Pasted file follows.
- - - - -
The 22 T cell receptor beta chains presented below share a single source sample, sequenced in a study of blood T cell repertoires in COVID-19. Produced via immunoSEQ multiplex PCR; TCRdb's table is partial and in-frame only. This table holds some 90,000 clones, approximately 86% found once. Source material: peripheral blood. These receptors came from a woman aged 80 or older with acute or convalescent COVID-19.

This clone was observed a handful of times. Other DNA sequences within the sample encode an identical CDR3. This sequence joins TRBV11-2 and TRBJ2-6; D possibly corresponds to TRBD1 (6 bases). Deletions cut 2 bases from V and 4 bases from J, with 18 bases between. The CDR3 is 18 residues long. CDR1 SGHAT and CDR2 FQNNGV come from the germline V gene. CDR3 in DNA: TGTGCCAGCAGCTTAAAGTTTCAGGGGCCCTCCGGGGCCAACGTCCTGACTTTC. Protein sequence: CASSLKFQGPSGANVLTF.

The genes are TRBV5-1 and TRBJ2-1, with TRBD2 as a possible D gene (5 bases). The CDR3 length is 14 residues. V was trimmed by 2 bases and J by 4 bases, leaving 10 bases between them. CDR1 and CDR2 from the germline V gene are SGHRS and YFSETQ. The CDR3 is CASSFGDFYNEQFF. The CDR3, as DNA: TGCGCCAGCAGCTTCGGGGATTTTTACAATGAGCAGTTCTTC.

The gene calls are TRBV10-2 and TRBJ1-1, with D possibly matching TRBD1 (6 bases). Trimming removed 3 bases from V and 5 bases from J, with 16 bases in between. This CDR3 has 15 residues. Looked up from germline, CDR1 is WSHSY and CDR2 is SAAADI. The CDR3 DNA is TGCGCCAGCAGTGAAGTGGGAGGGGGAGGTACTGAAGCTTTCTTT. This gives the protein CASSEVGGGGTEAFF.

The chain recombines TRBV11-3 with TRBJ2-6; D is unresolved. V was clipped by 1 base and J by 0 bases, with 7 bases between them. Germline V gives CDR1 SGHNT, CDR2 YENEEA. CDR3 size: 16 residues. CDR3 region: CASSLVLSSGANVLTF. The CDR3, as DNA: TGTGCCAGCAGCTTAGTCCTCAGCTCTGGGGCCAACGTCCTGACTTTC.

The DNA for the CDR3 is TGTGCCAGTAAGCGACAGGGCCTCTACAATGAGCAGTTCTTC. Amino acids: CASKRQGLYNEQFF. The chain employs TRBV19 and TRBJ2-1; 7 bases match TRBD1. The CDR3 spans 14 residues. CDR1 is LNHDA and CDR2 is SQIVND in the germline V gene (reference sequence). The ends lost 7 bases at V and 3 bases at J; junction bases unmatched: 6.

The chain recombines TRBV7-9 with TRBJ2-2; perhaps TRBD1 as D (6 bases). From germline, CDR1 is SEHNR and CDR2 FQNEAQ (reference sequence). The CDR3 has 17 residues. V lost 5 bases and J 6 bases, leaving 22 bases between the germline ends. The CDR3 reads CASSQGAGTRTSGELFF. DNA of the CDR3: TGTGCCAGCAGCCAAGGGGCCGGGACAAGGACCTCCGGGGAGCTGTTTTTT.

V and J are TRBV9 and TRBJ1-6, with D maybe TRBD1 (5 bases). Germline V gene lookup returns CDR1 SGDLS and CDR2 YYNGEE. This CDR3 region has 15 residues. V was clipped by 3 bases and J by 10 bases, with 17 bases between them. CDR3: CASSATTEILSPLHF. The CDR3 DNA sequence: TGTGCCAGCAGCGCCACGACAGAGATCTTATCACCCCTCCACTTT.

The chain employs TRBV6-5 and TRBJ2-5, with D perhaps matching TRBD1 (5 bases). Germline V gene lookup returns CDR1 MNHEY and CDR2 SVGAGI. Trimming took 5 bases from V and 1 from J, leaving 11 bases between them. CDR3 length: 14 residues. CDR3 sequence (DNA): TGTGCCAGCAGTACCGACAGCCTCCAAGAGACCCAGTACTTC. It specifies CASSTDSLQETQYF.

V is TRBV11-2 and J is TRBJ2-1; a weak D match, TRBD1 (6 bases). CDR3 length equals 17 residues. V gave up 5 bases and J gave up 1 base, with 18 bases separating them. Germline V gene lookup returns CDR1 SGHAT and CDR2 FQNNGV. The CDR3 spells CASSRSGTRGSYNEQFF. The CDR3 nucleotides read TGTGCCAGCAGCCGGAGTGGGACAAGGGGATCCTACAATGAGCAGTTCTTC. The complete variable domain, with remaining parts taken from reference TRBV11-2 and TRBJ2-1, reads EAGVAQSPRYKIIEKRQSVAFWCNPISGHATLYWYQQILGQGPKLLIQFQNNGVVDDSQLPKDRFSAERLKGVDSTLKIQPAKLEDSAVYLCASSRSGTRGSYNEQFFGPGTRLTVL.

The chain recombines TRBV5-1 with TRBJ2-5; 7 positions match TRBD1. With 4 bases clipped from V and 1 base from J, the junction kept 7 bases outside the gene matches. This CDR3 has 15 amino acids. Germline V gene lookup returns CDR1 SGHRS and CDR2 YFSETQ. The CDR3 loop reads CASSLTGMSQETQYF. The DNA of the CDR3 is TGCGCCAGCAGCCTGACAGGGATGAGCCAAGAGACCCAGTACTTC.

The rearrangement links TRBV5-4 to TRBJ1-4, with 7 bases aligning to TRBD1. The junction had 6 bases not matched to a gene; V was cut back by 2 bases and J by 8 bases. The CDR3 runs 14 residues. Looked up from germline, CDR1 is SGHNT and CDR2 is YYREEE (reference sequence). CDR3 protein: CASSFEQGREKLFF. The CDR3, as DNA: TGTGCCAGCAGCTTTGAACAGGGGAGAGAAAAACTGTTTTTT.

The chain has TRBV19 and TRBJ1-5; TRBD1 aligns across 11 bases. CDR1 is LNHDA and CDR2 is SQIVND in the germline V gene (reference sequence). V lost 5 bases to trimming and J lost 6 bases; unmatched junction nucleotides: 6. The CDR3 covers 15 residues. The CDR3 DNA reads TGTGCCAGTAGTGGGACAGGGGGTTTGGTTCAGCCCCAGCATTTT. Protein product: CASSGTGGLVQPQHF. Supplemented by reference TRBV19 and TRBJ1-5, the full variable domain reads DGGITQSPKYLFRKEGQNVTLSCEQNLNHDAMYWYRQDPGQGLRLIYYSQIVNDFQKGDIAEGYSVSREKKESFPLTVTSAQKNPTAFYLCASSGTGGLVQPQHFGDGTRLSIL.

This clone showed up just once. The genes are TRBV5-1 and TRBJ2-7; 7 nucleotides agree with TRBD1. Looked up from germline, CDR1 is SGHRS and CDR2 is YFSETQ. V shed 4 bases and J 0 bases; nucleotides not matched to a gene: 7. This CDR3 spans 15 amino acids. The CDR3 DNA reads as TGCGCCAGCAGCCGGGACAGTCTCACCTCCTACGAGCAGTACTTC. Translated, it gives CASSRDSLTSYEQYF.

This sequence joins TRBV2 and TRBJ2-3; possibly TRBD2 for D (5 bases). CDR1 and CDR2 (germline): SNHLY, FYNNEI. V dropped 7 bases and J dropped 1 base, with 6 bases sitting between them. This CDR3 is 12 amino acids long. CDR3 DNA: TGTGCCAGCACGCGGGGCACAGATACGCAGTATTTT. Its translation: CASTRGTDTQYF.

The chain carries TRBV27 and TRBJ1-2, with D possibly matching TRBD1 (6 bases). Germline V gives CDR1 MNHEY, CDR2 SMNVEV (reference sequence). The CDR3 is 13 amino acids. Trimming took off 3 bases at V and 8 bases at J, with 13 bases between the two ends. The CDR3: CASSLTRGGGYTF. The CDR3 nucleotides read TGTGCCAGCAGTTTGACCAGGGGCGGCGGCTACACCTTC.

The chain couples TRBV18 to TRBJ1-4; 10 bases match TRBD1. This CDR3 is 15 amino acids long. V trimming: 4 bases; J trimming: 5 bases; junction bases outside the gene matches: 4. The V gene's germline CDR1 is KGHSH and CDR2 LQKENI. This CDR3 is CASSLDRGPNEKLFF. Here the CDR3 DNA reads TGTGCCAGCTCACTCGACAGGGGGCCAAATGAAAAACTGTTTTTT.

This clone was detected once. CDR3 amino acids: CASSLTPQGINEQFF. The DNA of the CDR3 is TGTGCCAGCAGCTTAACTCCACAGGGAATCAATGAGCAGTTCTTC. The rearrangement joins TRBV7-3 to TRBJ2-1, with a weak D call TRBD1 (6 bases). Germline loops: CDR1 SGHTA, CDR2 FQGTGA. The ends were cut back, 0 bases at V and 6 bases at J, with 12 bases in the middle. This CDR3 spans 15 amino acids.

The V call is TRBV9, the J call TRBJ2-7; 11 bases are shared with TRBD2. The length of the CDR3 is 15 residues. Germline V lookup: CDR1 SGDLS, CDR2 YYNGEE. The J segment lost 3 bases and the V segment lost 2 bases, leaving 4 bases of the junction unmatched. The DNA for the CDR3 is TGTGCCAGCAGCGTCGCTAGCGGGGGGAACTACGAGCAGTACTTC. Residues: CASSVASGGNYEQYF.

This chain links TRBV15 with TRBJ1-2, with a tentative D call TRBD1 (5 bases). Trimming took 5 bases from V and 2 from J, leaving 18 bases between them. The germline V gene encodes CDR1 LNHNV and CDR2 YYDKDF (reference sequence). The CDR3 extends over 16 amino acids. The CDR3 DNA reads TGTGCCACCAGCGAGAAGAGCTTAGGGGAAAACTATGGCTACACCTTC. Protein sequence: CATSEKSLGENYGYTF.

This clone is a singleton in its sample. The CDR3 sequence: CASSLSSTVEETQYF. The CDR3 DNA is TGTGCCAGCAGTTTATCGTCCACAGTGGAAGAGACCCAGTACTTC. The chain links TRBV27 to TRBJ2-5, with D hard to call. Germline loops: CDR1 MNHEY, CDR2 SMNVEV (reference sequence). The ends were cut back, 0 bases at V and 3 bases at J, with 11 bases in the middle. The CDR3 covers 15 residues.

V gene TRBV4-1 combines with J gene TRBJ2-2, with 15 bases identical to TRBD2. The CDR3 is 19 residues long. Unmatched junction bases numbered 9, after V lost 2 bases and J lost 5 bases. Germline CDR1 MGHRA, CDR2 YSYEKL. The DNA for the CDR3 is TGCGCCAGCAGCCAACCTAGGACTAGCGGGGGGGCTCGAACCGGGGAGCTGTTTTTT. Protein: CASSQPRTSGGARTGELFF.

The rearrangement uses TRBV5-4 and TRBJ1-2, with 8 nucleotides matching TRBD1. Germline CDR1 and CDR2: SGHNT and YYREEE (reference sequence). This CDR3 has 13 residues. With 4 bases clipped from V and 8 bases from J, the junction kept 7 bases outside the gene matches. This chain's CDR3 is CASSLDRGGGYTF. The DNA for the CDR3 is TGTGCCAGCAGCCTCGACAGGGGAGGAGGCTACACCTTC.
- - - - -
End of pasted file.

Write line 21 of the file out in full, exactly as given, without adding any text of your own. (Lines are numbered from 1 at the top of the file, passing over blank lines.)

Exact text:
This clone is a singleton in its sample. The CDR3 sequence: CASSLSSTVEETQYF. The CDR3 DNA is TGTGCCAGCAGTTTATCGTCCACAGTGGAAGAGACCCAGTACTTC. The chain links TRBV27 to TRBJ2-5, with D hard to call. Germline loops: CDR1 MNHEY, CDR2 SMNVEV (reference sequence). The ends were cut back, 0 bases at V and 3 bases at J, with 11 bases in the middle. The CDR3 covers 15 residues.